Between the Darkness and the Light: Kinesis Dance somatheatro Marks its 30th Anniversary with the Premiere of In PENUMBRA

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Choreographer and Artistic Director Paras Terezakis will explore the realms of paradise and enlightenment with the world premiere of his experimental work In PENUMBRA, March 1-4, 2017 at the Scotiabank Dance Centre – as part of 2017 Vancouver International Dance Festival. A co-presentation with The Dance Centre, In PENUMBRA will mark the milestone 30th anniversary of Kinesis Dance somatheatro, while celebrating Terezakis as a major force for creativity in Vancouver’s arts scene. Tickets are available at vidf.ca/tickets

“I’m immensely proud of In PENUMBRA,” says Terezakis, Artistic Director and Choreographer of Kinesis Dance. “It’s a significant triumph for my company, and I can think of no better way to mark this anniversary. For 30 years, I have been exploring radical possibilities—of movement, of meaning, of aesthetics. This time I wanted to take a deeper look at our quest to find utopia in our dystopic world; and more significantly the obstacles, either real or imaginary, found in that grey area, or the penumbra between light and dark. There’s no more radical state than that of perfection, and humankind pays dearly for this ever-elusive ideal. What price will we pay to achieve it? We find both glories and horrors, bliss and pain along the route to its end. Through it all, we’ve had art. I feel utopia is humanity’s biggest aspiration, and I’m trying to put forth a work that honours it in terms of adventurousness. I’m using the best means I know: motion, light, symbolism, gesture, touch and a fascination with the theatre of the human psyche.”

The performance will be nothing if not ambitious, incorporating provocative video, haunting music, and beautifully modulated lighting. We call the space where shadow meets light the penumbra; here, the word evokes the grey area between our best and worst traits. Terezakis and the stunning artists he has assembled will create a mystery world onstage, inviting us to ponder as our senses are ravished. Expect dazzling choreography, with dancers Arash Kahkpour, Elissa Hanson, Hyoseung Ye, Diego Romero and Reneé Sigouin bringing us visions of the body in harmony and flux. The full-length work promises to be emotional and cerebral in equal measure, conjuring a richly imagined landscape. But for all its transformative power, what you’ll encounter with In PENUMBRA is nothing more and nothing less than the reflection of our own world.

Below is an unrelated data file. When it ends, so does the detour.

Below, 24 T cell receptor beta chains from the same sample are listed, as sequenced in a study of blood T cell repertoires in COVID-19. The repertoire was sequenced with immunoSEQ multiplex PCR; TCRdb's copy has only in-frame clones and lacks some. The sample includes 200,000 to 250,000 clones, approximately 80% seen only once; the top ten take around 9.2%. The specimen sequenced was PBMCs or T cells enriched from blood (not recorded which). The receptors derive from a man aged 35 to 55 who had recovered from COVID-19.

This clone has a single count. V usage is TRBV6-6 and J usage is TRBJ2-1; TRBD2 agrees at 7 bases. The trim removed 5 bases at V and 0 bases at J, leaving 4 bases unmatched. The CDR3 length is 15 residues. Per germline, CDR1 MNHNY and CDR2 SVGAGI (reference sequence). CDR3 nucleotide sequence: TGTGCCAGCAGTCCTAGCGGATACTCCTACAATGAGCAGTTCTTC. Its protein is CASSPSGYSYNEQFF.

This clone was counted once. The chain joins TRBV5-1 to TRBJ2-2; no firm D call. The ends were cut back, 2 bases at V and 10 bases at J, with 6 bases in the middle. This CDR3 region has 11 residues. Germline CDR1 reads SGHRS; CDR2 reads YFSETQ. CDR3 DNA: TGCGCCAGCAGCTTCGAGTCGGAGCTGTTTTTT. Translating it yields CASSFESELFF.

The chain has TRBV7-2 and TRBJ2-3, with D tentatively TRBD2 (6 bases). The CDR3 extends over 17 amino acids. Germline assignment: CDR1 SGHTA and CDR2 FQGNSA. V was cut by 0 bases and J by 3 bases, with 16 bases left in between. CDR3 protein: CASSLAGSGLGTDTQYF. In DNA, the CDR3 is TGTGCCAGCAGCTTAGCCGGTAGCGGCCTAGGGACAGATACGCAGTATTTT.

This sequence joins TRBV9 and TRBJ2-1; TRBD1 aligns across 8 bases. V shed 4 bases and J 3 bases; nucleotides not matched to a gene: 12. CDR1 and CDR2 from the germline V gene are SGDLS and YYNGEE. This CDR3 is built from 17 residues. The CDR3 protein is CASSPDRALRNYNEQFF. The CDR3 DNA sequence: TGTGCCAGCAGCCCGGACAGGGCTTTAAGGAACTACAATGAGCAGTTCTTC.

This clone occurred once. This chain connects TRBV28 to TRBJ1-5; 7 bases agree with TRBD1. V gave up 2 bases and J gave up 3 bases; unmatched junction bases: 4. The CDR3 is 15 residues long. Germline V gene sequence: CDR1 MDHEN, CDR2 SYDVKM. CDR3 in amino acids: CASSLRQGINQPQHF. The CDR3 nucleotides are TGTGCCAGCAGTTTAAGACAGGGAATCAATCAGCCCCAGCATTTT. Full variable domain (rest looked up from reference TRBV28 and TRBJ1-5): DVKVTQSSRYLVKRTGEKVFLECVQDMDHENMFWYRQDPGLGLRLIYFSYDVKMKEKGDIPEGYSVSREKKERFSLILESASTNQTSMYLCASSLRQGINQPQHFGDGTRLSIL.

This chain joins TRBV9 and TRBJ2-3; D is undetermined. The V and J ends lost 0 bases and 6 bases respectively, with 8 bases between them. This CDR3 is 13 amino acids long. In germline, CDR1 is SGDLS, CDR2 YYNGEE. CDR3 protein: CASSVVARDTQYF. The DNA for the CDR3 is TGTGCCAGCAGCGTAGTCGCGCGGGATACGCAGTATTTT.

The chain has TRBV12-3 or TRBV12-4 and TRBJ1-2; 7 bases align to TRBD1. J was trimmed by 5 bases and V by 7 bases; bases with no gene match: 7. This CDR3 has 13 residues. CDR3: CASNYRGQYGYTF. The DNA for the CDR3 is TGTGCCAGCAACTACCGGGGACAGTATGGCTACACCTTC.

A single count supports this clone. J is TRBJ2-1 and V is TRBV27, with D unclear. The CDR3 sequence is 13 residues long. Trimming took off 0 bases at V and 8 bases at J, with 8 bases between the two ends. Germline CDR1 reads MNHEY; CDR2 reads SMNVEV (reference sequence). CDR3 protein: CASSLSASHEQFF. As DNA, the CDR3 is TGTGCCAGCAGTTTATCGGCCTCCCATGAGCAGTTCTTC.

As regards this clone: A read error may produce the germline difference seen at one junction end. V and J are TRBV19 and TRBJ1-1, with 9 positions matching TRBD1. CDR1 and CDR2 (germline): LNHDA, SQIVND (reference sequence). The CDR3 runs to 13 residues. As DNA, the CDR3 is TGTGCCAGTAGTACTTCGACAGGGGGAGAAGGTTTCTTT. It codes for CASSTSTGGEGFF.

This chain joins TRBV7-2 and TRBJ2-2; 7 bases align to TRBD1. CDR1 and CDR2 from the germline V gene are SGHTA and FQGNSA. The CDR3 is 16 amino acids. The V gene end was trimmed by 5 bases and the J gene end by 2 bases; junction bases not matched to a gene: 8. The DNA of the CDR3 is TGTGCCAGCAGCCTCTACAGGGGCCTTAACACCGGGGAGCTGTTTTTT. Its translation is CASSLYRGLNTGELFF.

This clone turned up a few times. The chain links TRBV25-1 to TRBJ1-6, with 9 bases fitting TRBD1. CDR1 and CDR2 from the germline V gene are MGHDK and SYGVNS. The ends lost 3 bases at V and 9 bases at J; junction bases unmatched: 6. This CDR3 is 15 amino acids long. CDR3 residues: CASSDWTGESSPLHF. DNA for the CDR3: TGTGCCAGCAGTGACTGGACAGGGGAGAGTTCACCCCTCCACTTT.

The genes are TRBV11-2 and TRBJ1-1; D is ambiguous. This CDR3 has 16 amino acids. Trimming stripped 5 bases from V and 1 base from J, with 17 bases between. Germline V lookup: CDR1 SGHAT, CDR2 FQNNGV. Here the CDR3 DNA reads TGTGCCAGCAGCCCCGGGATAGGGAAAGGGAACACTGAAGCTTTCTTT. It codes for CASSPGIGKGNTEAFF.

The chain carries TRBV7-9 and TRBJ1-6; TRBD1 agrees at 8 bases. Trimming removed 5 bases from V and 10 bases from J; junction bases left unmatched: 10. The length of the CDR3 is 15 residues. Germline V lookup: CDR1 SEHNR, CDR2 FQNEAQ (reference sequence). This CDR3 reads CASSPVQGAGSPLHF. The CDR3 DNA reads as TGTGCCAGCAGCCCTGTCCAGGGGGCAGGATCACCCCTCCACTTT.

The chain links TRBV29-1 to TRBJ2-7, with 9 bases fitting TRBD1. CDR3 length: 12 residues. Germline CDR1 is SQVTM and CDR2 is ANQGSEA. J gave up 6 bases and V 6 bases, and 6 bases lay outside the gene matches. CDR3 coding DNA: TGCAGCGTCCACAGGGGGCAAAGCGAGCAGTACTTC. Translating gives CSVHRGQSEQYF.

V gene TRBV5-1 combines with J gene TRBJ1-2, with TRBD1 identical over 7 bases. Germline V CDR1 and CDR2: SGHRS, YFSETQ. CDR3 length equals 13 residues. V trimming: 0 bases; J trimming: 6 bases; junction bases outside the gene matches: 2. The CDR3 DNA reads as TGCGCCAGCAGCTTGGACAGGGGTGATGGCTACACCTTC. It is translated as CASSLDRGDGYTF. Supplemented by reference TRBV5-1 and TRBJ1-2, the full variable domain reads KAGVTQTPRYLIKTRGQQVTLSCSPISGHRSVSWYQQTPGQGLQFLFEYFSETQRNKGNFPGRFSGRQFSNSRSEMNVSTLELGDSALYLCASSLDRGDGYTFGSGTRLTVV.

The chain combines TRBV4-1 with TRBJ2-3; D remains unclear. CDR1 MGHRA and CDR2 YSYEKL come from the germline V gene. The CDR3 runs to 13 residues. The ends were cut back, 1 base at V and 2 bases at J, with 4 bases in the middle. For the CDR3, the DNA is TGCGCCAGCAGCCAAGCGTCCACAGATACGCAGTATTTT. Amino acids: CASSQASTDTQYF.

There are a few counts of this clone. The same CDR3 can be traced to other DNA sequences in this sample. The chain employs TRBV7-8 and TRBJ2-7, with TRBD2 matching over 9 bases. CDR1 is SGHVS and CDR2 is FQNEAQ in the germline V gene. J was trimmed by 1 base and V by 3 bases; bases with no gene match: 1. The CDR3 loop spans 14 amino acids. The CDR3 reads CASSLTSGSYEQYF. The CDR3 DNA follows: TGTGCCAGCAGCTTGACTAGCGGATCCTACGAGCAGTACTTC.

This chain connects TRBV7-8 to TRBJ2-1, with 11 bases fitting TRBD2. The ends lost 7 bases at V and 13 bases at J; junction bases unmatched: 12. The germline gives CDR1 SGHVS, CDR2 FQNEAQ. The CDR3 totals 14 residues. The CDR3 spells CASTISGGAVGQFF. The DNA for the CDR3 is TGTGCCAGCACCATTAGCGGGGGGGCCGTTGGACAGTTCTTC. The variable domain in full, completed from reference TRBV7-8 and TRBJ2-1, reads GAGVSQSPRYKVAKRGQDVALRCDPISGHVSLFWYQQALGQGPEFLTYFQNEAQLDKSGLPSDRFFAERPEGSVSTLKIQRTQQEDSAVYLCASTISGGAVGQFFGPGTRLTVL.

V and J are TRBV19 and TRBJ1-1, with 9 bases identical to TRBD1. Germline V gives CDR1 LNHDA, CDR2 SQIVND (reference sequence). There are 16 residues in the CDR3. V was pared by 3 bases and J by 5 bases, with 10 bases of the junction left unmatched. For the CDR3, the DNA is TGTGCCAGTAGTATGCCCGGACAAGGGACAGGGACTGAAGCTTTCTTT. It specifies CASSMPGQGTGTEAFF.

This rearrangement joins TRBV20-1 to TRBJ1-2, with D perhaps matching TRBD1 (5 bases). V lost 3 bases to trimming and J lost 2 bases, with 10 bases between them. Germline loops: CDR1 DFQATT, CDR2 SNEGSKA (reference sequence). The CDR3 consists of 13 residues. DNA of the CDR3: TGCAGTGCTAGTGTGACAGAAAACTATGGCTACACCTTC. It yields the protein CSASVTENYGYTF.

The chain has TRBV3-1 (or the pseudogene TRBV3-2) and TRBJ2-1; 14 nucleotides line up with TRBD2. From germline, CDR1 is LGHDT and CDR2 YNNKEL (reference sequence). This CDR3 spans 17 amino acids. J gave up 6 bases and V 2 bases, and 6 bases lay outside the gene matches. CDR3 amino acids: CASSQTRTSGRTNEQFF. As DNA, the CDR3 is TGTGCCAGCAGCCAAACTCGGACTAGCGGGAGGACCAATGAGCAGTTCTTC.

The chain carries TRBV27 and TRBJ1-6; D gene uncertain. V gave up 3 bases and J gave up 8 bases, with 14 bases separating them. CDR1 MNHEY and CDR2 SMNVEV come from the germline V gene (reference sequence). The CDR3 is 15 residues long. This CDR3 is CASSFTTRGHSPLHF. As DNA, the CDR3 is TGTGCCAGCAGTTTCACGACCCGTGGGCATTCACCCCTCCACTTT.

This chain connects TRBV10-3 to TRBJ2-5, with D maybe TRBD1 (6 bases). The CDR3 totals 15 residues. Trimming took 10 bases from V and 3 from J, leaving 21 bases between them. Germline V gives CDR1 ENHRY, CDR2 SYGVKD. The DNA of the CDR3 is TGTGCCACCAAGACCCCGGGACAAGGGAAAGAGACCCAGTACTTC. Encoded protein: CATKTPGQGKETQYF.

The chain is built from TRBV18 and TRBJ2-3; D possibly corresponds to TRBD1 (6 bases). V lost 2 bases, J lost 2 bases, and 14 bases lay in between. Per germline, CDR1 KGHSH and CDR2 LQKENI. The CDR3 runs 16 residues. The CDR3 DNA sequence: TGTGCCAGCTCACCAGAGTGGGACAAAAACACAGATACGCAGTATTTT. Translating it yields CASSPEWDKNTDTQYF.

“Original, intense, violent yet tender, and intrusive.” That’s Athens’ Kathemerini Newspaper on the choreography of Terezakis, the Greek-born artist. The Vancouver Sun calls his art “truly memorable.” Having begun professional training in his home country, Terezakis continued his education at Toronto Dance Theatre, York University and Simon Fraser University, immersing himself in a wealth of different styles. With Kinesis Dance he works from a sensibility that encompasses Mediterranean and North American influences. Often inspired by classical Greek theatre, Terezakis aims for emotion without missing the intellect: his productions are deeply moving and deeply meaningful. Mixing dance with music, text and other media, the performances are far from conventional, but far from inaccessible: they embody the spirit of innovation while hearkening back to some of the oldest traditions in the West.

For In PENUMBRA, Terezakis will be joined by a number of true innovators. Lighting designer James Proudfoot has long been active in dance and theatre, and in 2001-2002 he was awarded the Jessie for his work on the battery opera production Spektator. The performance’s video elements will be brought to life by Josh Hite, an artist who has explored the connections between human bodies and local space. Soundscape artist Nancy Tam is a multimedia wunderkind; her multifaceted oeuvre spans the areas of music, theatre, and the visual arts. Costume Designer Natalie Purschwitz’s inventive designs seek out spaces between art and design, performance and daily life. Her costumes reflect her talent as a sculptural installation artist and her fascination with anthropology, archaeology, human/nature relationships, morphology and formal arrangement.

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